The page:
Sunday, April 9, 2017

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Hallucinogen Abuse

A hallucinogen is a substance that causes hallucinations, in other words, causes you to, for example, see, hear or feel things that are not real. Three of the most common hallucinogens are LSD (d-lysergic acid diethylamide), psilocybin and PCP (phencyclidine).

LSD affects people by altering the sensations and feelings in people. A person may feel several emotions at once, or swing rapidly from one to the other. In higher doses, the drug will cause delusions and visual hallucinations. A person may feel as if they hear colours, or see sounds. They may also experience a terrifying fear of losing control, insanity or death. LSD users also sometimes experience “flashbacks” suddenly and without warning, within a few days or even a year after taking the drug. LSD is considered non-addictive and users often discontinue or cut back on their own.

Psilocybin is derived from mushrooms native to tropical areas of South America, Mexico and the United States. They are typically eaten dried or fresh. They can also be brewed in teas or cooked in other foods. The effects last up to six hours.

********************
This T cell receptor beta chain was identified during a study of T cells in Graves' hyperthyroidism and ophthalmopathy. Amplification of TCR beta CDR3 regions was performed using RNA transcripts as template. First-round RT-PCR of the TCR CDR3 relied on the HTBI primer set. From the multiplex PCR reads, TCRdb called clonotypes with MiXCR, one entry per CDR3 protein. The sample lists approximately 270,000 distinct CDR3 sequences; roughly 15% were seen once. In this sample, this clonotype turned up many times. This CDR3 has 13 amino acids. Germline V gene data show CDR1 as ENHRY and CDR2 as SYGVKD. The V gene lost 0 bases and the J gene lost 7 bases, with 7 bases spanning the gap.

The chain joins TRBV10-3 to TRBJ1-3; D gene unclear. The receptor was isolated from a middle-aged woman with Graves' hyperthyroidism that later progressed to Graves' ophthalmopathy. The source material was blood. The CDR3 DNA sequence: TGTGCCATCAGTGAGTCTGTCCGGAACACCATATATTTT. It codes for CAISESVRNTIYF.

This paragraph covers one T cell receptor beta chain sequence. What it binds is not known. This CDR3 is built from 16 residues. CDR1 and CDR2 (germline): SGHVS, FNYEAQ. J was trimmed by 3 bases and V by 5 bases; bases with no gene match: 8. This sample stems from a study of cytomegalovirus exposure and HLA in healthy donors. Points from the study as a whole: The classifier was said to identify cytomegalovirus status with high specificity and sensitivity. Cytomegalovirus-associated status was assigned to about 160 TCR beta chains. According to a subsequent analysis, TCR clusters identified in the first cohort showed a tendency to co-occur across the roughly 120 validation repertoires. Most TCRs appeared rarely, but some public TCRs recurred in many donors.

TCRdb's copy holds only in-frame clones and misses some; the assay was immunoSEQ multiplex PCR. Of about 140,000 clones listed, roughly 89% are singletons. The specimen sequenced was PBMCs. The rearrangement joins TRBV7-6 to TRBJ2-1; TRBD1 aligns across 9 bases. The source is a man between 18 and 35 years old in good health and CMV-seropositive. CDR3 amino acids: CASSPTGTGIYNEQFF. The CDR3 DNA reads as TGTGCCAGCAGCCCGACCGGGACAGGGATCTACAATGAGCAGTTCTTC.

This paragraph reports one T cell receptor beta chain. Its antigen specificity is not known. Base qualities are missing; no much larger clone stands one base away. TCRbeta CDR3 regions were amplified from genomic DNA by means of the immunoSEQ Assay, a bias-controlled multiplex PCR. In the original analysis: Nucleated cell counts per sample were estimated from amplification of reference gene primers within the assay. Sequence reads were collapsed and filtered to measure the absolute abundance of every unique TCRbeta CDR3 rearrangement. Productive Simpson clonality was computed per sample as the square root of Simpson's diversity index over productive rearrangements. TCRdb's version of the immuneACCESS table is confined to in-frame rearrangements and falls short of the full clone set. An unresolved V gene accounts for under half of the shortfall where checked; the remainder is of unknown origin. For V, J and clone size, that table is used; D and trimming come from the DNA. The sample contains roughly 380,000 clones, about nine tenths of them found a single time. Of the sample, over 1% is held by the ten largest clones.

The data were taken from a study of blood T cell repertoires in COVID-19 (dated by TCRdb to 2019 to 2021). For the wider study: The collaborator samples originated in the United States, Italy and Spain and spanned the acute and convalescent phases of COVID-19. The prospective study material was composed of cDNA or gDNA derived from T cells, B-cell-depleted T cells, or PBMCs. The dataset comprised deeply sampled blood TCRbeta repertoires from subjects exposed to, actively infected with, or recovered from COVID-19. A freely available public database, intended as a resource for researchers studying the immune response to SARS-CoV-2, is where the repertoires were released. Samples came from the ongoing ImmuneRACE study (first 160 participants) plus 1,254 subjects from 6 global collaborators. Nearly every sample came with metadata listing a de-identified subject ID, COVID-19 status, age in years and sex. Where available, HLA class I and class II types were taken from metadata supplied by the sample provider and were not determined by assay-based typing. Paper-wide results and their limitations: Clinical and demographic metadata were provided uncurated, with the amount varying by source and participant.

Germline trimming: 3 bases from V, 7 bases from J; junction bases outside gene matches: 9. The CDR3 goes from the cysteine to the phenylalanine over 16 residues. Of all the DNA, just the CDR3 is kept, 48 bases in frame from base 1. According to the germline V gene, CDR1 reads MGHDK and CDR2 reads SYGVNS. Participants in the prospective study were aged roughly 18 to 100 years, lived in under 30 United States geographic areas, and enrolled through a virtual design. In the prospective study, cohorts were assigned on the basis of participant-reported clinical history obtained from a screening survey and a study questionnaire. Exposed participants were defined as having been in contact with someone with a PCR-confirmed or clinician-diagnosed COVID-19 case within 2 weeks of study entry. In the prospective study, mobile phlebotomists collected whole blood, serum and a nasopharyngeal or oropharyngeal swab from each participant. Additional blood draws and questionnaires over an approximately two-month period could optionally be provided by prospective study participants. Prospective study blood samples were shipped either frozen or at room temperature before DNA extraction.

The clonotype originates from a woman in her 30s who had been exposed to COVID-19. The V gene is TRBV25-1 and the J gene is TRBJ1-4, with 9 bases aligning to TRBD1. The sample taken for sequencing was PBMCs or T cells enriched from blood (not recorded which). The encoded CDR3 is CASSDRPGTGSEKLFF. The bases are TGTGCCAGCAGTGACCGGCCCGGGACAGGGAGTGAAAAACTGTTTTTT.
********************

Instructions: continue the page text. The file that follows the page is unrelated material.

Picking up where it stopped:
The effects of the psilocybin-containing mushrooms are similar to LSD. Psychological effects include hallucinations, an altered sense of time, and not being able to tell fantasy from reality. Psilocybin may also cause panic reactions and psychosis. The long-term effects may be flashbacks, a risk of psychiatric illness, impaired memory and tolerance to the drug.

PCP (phencyclidine) was originally developed in the 1950s as an anaesthetic, however the adverse effects caused it to be discontinued. It is a white powder that dissolves in water or alcohol. It is often snorted, smoked or ingested orally. Its effects last up to six hours.

PCP distorts perceptions of sight and sound, and produces a feeling of detachment from one’s body. Adverse effects include symptoms that mimic schizophrenia (delusions, hallucinations, paranoia) and mood problems such as severe anxiety. Long-term risks include addiction, memory loss, problems with speech and thinking, depression and weight loss. These symptoms can still happen for up to a year after discontinuing usage.

Severe overdoses can cause breathing problems, coma, seizures or death, though this is relatively rare. Most deaths stemming from hallucinogen abuse stem from suicides or accidents.
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